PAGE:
AVALANCHE IN A BOWL—Yukon, St. Elias Mountains, The Weisshorn. After having climbed Mt. Hubbard and Mt. Kennedy, the Polish Mountain Expedition Alaska 1974 set out to climb the virgin peak, the Weisshorn, and nearby peaks for one of which they planned to propose the name, Mt. Poland. They had supplied their high base camp at the 8300-foot level on the Cathedral Glacier by helicopter from their main base camp at Mile 1022 on the Alaska Highway, where they had set up a sophisticated amateur radio station, SP9PT/VE8.
After several days of bad weather spent in high base camp, good weather on 28 August prompted the team, Henryk Furmanik (leader), Adam Bilczewski, Adam Zyzak, Janusz Baranek and Krzysztof Tomaszewski, to start. Jerzy Kalla remained at high base camp to relay radio communications between the climbing team and the helicopter patrolling the area. After traveling down the Cathedral Glacier for about a mile, the climbing team turned left, crossed the ice fall, and reached the bowl under the west slope of the Weisshorn in the afternoon. The entire route from high base camp to the bowl was wanded and hourly radio contact was maintained with Kalla during the day. Since the weather was good and it was relatively early in the day, the team decided to try for the unclimbed peak approximately 1500 feet above them just to the southwest of the Weisshorn by the northeast ice flank. At first the terrain was easy but progress was slow due to the softness of the snow. In the middle of the ice flank, there were some technical difficulties and considering the approach of evening, it was decided to try again the next morning. Furmanik, Bilczewski and Tomaszewski returned to the bottom of the bowl and prepared a bivouac in a narrow depression about ten feet deep surrounding a single ice block about 15 feet in diameter. Zyzak and Baranek made a visual reconnaissance of the eastern ridge of the same peak and the south ridge of the Weisshorn, establishing that these two ridges were the easiest approaches to the summits; they then descended to the common bivouac. Furmanik, Bilczewski and Tomaszewski slept on the south side of the ice block, while Zyzak and Baranek chose the west side of the block. The night was beautiful with light frost and there was no wind.
About 7:30 a.m. on 29 August, a great ice barrier block above severed and caused a great avalanche of snow blocks and loose snow. Bilczewski saw it coming and he immediately shouted to the others and retreated to the north side of the ice block. Baranek and Zyzak, though hindered by their anoraks, crawled about ten feet around to the same side of the block. The front of the avalanche was about 30 feet high and it seemed to have stopped; but then the lower part was pressed forward and Zyzak, Baranek and Bilczewski found themselves in a six-foot wide shadow of the ice block as the tongues of the avalanche flowed past. Zyzak’s right foot was caught in the compressed snow. Baranek and Bilczewski immediately tried to dig for the two who were missing, and were joined by Zyzak after he had freed himself. The three survivors could find no sign of Furmanik and Tomaszewski, the radio, or the ice axes, which were most important at the moment. Search was possible only by hand and was abandoned after about 30 minutes. Further action seemed useless because of the time lapse and the fact that the avalanche consisted of great ice blocks several hundred pounds in weight, was 1500 feet long and 600 feet wide. Henryk Furmanik and Krzysztof Tomaszewski were probably buried in the depression and covered by ten feet of snow, presumably dying immediately.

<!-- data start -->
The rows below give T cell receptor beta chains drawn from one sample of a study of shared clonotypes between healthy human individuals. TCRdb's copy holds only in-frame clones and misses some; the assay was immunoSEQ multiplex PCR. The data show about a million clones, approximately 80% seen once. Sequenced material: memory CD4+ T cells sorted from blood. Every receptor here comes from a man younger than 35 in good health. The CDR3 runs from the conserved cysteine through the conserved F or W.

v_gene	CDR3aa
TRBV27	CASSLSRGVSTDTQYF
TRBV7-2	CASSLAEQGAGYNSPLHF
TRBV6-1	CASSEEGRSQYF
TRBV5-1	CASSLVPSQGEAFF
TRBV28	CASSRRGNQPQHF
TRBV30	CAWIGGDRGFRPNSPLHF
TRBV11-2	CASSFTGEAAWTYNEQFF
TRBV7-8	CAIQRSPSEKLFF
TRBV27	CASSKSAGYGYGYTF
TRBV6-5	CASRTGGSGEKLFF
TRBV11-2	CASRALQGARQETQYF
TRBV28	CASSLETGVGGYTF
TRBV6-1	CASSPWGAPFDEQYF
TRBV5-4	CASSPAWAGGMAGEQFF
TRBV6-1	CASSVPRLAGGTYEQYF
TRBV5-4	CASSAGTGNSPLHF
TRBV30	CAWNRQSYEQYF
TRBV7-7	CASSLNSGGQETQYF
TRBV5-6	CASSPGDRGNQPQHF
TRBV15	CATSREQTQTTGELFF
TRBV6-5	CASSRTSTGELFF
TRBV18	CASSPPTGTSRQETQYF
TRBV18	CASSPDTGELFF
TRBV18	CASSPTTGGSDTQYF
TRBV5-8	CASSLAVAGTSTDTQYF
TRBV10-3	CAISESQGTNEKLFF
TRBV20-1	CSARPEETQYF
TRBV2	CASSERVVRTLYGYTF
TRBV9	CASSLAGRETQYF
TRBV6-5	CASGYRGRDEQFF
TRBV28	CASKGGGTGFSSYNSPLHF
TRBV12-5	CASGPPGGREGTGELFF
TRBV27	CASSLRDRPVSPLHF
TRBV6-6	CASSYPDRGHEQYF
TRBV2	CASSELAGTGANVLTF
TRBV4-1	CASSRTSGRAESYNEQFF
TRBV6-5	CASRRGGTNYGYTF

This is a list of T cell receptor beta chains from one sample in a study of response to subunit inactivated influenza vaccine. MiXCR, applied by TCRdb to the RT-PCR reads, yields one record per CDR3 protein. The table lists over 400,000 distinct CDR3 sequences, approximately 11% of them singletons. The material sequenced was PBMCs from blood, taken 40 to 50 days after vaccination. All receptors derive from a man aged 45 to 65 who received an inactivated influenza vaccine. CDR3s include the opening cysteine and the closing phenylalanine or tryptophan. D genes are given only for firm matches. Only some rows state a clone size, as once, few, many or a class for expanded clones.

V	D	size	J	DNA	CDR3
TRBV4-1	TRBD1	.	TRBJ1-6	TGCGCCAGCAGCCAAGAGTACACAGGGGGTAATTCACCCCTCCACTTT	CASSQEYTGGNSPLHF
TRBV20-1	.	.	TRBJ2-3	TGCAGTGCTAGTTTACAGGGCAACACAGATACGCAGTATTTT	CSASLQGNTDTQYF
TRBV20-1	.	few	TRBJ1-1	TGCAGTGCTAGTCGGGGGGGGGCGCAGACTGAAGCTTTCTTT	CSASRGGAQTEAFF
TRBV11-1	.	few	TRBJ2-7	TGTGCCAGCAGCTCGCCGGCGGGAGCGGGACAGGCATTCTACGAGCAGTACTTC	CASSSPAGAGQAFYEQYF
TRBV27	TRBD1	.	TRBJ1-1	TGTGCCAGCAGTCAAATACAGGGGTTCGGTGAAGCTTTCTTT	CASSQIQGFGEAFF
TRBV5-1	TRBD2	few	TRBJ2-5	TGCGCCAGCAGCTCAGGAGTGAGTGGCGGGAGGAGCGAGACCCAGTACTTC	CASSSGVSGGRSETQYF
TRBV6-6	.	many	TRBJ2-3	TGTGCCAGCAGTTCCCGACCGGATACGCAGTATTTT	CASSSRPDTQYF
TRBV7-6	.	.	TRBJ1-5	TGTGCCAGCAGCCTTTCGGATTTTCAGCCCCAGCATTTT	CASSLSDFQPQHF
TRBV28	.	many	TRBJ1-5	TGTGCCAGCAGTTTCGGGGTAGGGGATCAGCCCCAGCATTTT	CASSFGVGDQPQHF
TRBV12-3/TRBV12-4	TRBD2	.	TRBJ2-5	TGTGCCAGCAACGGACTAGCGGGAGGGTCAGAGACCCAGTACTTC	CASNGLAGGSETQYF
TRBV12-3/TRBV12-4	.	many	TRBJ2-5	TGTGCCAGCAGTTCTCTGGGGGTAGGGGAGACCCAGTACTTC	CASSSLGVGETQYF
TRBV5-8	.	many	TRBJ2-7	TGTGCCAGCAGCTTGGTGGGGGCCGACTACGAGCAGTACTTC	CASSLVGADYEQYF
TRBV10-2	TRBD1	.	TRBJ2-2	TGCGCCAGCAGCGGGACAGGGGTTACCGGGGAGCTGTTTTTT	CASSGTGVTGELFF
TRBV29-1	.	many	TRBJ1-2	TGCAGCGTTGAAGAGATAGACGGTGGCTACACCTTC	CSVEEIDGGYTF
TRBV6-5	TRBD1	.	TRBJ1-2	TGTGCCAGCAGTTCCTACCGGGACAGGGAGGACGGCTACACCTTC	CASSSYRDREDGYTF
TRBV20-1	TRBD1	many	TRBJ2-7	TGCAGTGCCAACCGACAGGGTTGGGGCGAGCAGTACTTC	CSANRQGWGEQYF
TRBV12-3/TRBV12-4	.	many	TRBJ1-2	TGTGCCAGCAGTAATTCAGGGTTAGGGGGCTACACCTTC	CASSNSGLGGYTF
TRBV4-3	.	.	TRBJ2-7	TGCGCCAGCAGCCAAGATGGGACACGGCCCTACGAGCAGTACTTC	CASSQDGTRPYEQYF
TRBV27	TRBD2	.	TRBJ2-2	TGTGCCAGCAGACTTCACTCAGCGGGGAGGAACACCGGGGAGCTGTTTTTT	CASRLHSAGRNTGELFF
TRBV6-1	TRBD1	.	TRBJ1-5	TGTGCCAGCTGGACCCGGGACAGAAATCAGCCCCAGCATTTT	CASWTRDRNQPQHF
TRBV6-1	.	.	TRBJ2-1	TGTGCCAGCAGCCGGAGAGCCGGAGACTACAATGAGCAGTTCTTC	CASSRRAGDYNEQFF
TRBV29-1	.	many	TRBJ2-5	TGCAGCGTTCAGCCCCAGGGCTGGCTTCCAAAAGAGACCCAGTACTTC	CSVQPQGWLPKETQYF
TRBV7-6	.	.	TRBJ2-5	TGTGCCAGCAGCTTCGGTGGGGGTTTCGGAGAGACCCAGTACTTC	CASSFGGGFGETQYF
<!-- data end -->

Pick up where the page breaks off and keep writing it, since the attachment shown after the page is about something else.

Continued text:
The survivors decided to descend to the high base camp as soon as possible before the snow softened and snow bridges over crevasses became unsafe. They traveled without ice axes and rope by the route marked on the way up the day before. Bilczewski walked without shoes since they were lost. The camp was reached without incident in three and a half hours. The helicopter came to high base camp at 3:00 p.m. and by evening the four remaining members were evacuated from the Cathedral Glacier to the base camp near the Alaska Highway. The news of the tragedy was sent by the amateur radio station there to the town of Katawice, Poland.
On the morning of 30 August, the Canadian Rescue Group with a Canadian Mounted Policeman and Adam Zyzak flew by helicopter to the accident site. The leader of the rescue group decided that further avalanche danger precluded any work by ground parties in the area. (Source: Adam Bilczewski.)
Analysis: The St. Elias range receives an enormous amount of precipitation in the form of snow, so the whole range is subject to severe avalanching. During several days of bad weather1 a brand new snow load is added to the high slopes and often comes off in the form of avalanches. This party was well prepared and quite well equipped. Communications radios were carried, but no avalanche radios were. Avalanche cord appears to have been absent. The bowl at the foot of the Weisshorn was an avalanche track, since the huge ice block could have gotten there no other way. Avalanches, like lightning, strike in the same places more than once. A ridge, though windier, is far less dangerous in avalanche conditions than a valley or a bowl. (Source: James Prior.)
Bilczewski responds in a letter that the precipitation prior to this avalanche was rain.